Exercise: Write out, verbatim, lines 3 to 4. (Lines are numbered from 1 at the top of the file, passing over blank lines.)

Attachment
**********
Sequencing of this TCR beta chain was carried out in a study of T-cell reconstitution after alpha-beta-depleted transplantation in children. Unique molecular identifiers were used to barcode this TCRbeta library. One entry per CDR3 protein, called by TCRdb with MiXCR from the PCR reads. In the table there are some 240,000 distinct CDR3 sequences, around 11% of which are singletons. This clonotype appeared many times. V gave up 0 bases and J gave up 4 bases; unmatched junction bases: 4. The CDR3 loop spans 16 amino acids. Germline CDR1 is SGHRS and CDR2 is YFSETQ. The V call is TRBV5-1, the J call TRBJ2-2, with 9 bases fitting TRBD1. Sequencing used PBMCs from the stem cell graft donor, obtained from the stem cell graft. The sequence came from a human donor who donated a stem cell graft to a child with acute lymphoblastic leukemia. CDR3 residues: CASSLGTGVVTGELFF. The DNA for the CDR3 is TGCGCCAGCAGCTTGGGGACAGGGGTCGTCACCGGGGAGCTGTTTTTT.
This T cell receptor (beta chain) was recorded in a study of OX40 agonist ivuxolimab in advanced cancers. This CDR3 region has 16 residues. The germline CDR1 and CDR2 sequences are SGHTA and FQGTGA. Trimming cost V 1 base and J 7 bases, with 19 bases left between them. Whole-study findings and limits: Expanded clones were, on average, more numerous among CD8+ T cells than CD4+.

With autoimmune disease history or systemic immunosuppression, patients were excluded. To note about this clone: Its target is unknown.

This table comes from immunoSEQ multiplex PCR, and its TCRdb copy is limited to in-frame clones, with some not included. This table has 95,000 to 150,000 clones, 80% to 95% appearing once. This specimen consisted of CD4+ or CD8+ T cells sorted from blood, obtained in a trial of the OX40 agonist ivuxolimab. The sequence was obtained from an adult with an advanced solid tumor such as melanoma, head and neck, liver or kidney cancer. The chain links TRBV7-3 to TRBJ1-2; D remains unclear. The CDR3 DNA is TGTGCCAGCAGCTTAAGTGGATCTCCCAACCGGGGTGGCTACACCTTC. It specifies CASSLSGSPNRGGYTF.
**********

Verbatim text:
With autoimmune disease history or systemic immunosuppression, patients were excluded. To note about this clone: Its target is unknown.

This table comes from immunoSEQ multiplex PCR, and its TCRdb copy is limited to in-frame clones, with some not included. This table has 95,000 to 150,000 clones, 80% to 95% appearing once. This specimen consisted of CD4+ or CD8+ T cells sorted from blood, obtained in a trial of the OX40 agonist ivuxolimab. The sequence was obtained from an adult with an advanced solid tumor such as melanoma, head and neck, liver or kidney cancer. The chain links TRBV7-3 to TRBJ1-2; D remains unclear. The CDR3 DNA is TGTGCCAGCAGCTTAAGTGGATCTCCCAACCGGGGTGGCTACACCTTC. It specifies CASSLSGSPNRGGYTF.